The ‘Rain Is A Good Thing’ music video opened with two old-timer farmers discussing – what else? – the weather. One of the men affirms, ‘Country music always brings a better class of people, so I expect there’ll be a shindig to remember,’ introducing footage from the 2009 Farm Tour in Georgia. Luke’s own brainwave, the multiple-artist, annual outdoor concerts funds college scholarships for farmers’ children like himself. Before studying business management at Georgia Southern University, he grew up helping on the family peanut, cotton and corn farm. Thus, he knows intimately the complicated process behind rain makes corn, corn makes whiskey… His fan club is aptly named ‘The Nuthouse’.

Luke’s third and most successful release, Tailgates and Tanlines, was called ‘a soundtrack for fun and sun, along with an instantaneous cure for the summertime blues.’ It gave us hits ‘I Don’t Want This Night to End’, ‘Country Girl (Shake It For Me)’, and ‘Drunk On You.’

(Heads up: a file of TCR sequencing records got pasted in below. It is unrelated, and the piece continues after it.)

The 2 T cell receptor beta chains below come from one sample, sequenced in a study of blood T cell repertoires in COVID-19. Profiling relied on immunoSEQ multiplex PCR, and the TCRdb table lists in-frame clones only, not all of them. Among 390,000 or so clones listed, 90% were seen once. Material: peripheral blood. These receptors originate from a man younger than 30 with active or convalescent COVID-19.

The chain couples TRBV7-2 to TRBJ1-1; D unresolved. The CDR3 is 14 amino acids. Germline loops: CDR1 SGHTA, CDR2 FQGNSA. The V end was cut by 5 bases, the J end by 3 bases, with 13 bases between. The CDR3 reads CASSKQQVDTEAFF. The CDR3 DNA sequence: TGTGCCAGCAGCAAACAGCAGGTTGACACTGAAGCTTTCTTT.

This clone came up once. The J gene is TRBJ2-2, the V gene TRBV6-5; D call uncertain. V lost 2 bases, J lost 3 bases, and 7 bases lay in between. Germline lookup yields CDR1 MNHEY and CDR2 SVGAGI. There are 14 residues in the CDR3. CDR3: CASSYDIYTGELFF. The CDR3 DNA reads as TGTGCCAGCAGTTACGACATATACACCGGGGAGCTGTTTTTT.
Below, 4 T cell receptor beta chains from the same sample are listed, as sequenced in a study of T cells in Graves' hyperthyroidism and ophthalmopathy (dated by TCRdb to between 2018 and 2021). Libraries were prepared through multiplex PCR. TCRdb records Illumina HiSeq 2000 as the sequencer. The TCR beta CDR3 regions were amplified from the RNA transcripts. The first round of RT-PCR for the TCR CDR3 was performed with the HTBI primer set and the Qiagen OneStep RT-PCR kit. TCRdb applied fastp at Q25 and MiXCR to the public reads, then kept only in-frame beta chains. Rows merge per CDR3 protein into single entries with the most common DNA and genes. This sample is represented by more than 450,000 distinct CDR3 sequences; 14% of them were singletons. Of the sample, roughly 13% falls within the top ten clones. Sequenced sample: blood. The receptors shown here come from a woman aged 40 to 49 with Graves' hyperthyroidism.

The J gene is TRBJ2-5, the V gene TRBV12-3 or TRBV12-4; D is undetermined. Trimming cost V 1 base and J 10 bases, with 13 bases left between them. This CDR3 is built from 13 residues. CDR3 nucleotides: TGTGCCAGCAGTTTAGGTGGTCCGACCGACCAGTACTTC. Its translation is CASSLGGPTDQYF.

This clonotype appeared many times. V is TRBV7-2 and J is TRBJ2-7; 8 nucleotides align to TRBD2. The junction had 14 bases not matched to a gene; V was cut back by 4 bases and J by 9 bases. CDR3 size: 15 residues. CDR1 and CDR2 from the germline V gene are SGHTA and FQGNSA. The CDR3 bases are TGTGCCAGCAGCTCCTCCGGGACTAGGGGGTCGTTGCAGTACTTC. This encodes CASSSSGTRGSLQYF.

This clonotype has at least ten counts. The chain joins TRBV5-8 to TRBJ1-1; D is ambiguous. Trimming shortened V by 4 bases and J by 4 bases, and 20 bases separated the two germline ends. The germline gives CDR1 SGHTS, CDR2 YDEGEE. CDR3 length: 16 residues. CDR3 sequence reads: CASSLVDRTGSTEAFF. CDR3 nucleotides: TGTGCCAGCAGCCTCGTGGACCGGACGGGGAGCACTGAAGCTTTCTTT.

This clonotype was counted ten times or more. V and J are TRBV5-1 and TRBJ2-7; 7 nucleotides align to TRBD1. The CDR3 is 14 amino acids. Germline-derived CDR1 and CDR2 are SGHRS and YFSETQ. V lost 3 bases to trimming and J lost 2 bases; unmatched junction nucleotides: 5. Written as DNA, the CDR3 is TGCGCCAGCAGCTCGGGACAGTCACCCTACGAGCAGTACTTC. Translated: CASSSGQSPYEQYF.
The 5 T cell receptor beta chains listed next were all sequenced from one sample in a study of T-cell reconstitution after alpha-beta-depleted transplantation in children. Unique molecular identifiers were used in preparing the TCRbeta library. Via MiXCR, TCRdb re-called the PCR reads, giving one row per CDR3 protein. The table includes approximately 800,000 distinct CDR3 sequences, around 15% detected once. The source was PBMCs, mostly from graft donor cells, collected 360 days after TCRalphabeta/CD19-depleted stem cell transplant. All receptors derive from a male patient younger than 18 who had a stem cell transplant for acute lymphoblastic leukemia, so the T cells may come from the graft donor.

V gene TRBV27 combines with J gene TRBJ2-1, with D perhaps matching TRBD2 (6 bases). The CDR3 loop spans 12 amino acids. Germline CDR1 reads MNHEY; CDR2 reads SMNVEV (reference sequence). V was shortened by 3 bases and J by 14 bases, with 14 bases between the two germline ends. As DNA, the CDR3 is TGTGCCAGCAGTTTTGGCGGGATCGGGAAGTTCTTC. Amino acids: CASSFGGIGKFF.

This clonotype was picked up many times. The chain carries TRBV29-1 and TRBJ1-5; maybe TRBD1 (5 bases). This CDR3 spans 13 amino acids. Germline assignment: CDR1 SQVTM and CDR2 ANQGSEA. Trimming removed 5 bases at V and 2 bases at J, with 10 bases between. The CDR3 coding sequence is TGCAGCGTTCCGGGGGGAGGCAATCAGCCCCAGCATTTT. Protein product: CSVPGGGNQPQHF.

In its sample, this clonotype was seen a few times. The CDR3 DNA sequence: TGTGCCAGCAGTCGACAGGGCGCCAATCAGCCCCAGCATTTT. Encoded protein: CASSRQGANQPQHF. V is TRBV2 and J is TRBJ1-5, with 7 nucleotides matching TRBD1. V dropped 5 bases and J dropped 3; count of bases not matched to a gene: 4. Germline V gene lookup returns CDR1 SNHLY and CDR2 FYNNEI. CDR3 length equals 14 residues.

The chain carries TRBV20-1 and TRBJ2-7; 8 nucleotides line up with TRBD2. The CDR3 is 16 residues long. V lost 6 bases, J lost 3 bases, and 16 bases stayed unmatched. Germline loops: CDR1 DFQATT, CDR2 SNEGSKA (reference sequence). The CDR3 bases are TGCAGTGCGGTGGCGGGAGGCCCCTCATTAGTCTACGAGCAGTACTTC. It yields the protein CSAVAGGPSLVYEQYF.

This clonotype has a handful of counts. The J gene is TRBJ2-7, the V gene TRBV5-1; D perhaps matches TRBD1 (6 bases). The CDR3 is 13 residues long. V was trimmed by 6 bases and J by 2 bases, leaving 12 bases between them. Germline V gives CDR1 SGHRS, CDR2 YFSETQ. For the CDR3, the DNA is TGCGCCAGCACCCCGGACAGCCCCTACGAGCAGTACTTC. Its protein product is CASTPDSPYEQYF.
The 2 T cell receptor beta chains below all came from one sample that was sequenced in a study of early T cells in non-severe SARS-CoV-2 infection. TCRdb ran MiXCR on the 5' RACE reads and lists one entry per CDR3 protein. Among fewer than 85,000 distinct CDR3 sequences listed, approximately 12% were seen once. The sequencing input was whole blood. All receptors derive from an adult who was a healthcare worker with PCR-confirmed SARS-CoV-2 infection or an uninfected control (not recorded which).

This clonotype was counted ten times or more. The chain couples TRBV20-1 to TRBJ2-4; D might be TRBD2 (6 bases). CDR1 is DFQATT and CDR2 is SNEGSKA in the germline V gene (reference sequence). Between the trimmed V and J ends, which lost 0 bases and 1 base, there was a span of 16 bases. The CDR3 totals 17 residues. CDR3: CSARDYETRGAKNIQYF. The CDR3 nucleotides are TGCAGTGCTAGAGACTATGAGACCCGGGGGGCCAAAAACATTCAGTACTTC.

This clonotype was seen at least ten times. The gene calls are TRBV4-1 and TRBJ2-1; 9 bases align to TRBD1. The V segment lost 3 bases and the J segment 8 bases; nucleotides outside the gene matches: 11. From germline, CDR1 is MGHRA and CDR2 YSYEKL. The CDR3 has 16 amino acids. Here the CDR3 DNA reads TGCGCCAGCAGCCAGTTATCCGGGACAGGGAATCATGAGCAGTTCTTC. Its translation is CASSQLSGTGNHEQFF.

Now his fourth release looks set to be another smash.

“The Crash My Party album, I can honestly say that I’m positive that it’s better than Tailgates and Tanlines,” Luke pronounces. “We have the big fun uptempos, we got the songs that are heavy. We’ve got your ballads, your love songs, your singalongs, your light songs.”

“I didn’t write a lot of the songs, I probably wrote three or four songs on it, and then I just got some of the best songs I’ve ever heard from the town of Nashville.” He told The Tennessean he would proudly take seven or eight singles from the album. With popularity-laced song titles ‘Play it Again’, ‘Beer in the Headlights’ and tour-namesake ‘Dirt Road Diary’, he may well extend the party of his current four-straight number one streak.